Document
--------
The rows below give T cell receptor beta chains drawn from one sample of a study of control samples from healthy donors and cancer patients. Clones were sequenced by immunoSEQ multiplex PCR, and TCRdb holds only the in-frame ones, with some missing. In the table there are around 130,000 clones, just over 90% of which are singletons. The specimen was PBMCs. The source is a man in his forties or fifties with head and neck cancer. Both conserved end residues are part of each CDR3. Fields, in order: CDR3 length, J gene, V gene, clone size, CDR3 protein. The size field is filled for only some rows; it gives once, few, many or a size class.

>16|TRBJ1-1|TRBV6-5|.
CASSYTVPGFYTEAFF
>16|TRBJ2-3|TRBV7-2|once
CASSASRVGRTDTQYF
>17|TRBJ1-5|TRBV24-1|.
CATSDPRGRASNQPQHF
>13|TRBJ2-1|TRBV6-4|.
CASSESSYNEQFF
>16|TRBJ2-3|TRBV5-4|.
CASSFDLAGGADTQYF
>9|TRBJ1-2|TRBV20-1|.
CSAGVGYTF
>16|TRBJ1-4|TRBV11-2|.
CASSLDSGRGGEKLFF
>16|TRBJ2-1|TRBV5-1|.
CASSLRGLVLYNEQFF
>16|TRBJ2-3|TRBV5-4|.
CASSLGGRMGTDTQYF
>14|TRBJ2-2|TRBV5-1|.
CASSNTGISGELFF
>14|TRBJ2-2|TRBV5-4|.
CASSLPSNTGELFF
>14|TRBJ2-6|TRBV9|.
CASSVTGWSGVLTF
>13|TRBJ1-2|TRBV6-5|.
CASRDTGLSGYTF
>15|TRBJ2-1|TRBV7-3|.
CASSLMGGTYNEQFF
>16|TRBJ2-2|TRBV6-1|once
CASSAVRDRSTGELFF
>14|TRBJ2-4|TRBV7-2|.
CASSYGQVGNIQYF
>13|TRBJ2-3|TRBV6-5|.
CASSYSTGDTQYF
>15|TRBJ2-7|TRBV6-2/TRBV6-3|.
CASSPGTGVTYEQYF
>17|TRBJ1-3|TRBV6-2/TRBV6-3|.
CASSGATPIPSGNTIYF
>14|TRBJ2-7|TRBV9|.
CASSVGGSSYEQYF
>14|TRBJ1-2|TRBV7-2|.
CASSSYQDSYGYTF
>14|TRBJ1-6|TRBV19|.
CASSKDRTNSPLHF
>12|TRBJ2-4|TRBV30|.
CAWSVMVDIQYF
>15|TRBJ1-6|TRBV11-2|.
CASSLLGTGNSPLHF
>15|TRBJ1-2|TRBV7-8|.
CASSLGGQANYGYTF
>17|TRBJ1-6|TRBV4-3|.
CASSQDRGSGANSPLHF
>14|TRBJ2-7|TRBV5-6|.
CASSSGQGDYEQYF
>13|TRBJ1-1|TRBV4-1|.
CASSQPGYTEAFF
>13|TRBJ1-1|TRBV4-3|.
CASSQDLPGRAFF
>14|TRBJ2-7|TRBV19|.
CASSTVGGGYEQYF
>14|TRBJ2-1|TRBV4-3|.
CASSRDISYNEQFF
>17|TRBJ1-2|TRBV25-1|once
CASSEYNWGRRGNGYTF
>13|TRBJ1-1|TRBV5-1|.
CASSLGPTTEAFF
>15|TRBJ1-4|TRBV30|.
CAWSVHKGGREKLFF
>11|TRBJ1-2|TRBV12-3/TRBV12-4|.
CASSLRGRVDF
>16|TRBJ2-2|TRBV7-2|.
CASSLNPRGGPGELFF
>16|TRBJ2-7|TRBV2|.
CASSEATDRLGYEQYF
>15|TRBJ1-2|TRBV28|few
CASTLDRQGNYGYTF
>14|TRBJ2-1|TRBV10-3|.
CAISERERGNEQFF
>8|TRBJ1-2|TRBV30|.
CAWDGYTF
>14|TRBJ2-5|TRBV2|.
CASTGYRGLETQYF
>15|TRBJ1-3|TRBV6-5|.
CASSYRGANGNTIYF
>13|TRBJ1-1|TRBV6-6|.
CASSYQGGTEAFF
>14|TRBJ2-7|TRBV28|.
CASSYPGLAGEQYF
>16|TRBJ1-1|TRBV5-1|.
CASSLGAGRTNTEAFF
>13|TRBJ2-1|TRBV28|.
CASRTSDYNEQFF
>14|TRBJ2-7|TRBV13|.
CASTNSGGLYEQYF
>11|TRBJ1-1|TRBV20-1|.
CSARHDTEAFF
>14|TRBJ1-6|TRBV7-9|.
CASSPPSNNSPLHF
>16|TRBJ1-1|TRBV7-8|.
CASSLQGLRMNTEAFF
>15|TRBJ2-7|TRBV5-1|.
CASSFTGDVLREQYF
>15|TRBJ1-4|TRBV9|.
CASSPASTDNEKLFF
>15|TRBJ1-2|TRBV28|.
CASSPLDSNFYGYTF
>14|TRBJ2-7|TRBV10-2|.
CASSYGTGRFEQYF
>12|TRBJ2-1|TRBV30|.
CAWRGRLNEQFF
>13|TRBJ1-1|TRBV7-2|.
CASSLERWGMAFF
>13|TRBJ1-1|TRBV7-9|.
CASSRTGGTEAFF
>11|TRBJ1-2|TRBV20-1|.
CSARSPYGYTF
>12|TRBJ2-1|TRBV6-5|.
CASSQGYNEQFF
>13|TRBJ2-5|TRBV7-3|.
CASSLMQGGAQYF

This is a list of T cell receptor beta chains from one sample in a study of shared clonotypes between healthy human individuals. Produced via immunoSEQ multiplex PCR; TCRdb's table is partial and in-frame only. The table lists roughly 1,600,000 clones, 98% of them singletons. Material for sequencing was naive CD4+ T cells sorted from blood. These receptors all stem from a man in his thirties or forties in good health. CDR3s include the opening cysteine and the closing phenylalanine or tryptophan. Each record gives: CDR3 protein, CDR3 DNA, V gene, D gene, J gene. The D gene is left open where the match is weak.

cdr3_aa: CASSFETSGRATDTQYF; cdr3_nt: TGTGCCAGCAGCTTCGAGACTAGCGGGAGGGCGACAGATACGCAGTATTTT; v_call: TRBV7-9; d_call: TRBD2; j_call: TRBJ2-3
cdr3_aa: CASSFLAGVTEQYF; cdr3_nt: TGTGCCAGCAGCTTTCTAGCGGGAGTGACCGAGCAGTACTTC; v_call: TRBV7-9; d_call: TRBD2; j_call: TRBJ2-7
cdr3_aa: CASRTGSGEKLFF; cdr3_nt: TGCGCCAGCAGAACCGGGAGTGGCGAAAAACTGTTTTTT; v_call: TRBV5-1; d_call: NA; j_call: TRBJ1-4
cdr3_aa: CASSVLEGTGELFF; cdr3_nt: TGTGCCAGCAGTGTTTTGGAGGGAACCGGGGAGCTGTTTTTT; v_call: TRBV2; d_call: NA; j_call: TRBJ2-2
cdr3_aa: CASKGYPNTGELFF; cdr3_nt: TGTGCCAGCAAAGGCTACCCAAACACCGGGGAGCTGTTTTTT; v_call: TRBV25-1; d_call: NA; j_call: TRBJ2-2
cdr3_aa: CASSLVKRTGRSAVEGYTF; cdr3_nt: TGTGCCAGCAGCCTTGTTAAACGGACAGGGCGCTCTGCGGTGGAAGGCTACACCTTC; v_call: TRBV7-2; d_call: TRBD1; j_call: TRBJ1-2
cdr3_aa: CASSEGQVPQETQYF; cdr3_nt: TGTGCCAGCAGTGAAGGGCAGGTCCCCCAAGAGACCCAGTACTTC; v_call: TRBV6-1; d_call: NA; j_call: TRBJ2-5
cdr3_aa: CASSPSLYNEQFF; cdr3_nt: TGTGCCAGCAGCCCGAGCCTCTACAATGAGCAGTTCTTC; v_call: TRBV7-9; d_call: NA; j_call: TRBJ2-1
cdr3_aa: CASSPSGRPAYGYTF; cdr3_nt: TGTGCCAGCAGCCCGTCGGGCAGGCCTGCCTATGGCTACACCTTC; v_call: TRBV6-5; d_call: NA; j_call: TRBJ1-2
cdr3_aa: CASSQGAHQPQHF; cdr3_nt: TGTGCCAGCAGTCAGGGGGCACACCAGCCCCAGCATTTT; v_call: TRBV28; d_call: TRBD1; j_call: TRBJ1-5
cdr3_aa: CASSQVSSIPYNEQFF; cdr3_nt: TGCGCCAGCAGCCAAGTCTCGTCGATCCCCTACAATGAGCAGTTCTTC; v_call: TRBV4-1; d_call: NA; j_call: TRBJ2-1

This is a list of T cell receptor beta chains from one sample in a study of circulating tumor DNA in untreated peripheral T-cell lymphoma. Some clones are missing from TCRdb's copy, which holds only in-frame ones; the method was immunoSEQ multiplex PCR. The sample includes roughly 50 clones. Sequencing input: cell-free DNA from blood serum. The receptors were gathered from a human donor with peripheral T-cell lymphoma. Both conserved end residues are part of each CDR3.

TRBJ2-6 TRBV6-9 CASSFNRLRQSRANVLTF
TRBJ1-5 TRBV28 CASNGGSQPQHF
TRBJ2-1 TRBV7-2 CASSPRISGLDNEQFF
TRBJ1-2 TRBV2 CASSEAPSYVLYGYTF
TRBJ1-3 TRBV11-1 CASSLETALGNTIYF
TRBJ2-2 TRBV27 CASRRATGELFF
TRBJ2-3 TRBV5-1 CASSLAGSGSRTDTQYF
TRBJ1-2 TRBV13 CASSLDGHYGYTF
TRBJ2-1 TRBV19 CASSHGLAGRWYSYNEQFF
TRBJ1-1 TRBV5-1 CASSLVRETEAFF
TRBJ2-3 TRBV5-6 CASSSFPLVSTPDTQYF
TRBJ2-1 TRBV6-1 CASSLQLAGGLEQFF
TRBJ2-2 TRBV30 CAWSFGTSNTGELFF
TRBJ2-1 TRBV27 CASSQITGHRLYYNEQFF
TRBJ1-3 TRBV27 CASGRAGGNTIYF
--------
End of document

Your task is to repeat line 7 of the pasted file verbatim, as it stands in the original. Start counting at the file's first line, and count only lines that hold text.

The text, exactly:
CATSDPRGRASNQPQHF